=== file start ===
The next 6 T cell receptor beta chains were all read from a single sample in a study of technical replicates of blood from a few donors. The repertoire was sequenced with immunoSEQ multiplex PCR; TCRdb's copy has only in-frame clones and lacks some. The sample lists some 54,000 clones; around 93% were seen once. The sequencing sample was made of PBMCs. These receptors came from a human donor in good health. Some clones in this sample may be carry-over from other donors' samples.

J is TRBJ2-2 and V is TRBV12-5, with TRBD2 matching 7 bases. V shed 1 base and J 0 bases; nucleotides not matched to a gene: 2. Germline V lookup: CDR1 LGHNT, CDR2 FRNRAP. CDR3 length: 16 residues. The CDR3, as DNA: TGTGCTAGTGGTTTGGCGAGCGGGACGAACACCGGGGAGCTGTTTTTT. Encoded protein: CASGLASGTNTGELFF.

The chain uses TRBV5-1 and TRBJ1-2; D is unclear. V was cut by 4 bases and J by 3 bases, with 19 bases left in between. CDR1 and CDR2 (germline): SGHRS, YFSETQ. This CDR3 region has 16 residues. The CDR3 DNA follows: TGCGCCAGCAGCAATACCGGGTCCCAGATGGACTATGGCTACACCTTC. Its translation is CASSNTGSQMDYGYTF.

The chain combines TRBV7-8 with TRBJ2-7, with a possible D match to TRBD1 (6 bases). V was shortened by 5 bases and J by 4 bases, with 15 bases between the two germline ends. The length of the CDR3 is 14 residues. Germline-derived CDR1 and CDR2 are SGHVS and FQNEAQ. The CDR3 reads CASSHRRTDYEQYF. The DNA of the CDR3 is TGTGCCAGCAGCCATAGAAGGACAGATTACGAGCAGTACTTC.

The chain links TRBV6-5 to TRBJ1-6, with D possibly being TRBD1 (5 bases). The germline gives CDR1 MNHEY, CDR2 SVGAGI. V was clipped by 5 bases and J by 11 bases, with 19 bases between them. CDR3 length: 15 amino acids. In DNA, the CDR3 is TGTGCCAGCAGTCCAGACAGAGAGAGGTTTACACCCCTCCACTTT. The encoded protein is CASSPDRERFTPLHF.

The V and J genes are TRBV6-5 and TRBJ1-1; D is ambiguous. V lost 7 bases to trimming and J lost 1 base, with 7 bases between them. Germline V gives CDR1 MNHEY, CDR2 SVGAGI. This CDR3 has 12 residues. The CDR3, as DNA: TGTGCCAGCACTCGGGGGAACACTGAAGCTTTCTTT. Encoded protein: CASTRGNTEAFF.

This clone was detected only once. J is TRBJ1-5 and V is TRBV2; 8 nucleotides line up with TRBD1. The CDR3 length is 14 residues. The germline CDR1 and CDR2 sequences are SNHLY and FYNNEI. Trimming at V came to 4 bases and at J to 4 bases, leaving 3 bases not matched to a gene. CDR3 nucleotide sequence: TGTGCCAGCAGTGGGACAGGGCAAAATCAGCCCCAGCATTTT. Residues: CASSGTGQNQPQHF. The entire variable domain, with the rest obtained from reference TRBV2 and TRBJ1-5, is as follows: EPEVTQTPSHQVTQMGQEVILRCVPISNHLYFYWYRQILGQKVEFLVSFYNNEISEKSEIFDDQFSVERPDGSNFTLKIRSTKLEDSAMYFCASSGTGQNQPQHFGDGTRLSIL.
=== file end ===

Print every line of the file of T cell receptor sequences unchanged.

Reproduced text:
The next 6 T cell receptor beta chains were all read from a single sample in a study of technical replicates of blood from a few donors. The repertoire was sequenced with immunoSEQ multiplex PCR; TCRdb's copy has only in-frame clones and lacks some. The sample lists some 54,000 clones; around 93% were seen once. The sequencing sample was made of PBMCs. These receptors came from a human donor in good health. Some clones in this sample may be carry-over from other donors' samples.

J is TRBJ2-2 and V is TRBV12-5, with TRBD2 matching 7 bases. V shed 1 base and J 0 bases; nucleotides not matched to a gene: 2. Germline V lookup: CDR1 LGHNT, CDR2 FRNRAP. CDR3 length: 16 residues. The CDR3, as DNA: TGTGCTAGTGGTTTGGCGAGCGGGACGAACACCGGGGAGCTGTTTTTT. Encoded protein: CASGLASGTNTGELFF.

The chain uses TRBV5-1 and TRBJ1-2; D is unclear. V was cut by 4 bases and J by 3 bases, with 19 bases left in between. CDR1 and CDR2 (germline): SGHRS, YFSETQ. This CDR3 region has 16 residues. The CDR3 DNA follows: TGCGCCAGCAGCAATACCGGGTCCCAGATGGACTATGGCTACACCTTC. Its translation is CASSNTGSQMDYGYTF.

The chain combines TRBV7-8 with TRBJ2-7, with a possible D match to TRBD1 (6 bases). V was shortened by 5 bases and J by 4 bases, with 15 bases between the two germline ends. The length of the CDR3 is 14 residues. Germline-derived CDR1 and CDR2 are SGHVS and FQNEAQ. The CDR3 reads CASSHRRTDYEQYF. The DNA of the CDR3 is TGTGCCAGCAGCCATAGAAGGACAGATTACGAGCAGTACTTC.

The chain links TRBV6-5 to TRBJ1-6, with D possibly being TRBD1 (5 bases). The germline gives CDR1 MNHEY, CDR2 SVGAGI. V was clipped by 5 bases and J by 11 bases, with 19 bases between them. CDR3 length: 15 amino acids. In DNA, the CDR3 is TGTGCCAGCAGTCCAGACAGAGAGAGGTTTACACCCCTCCACTTT. The encoded protein is CASSPDRERFTPLHF.

The V and J genes are TRBV6-5 and TRBJ1-1; D is ambiguous. V lost 7 bases to trimming and J lost 1 base, with 7 bases between them. Germline V gives CDR1 MNHEY, CDR2 SVGAGI. This CDR3 has 12 residues. The CDR3, as DNA: TGTGCCAGCACTCGGGGGAACACTGAAGCTTTCTTT. Encoded protein: CASTRGNTEAFF.

This clone was detected only once. J is TRBJ1-5 and V is TRBV2; 8 nucleotides line up with TRBD1. The CDR3 length is 14 residues. The germline CDR1 and CDR2 sequences are SNHLY and FYNNEI. Trimming at V came to 4 bases and at J to 4 bases, leaving 3 bases not matched to a gene. CDR3 nucleotide sequence: TGTGCCAGCAGTGGGACAGGGCAAAATCAGCCCCAGCATTTT. Residues: CASSGTGQNQPQHF. The entire variable domain, with the rest obtained from reference TRBV2 and TRBJ1-5, is as follows: EPEVTQTPSHQVTQMGQEVILRCVPISNHLYFYWYRQILGQKVEFLVSFYNNEISEKSEIFDDQFSVERPDGSNFTLKIRSTKLEDSAMYFCASSGTGQNQPQHFGDGTRLSIL.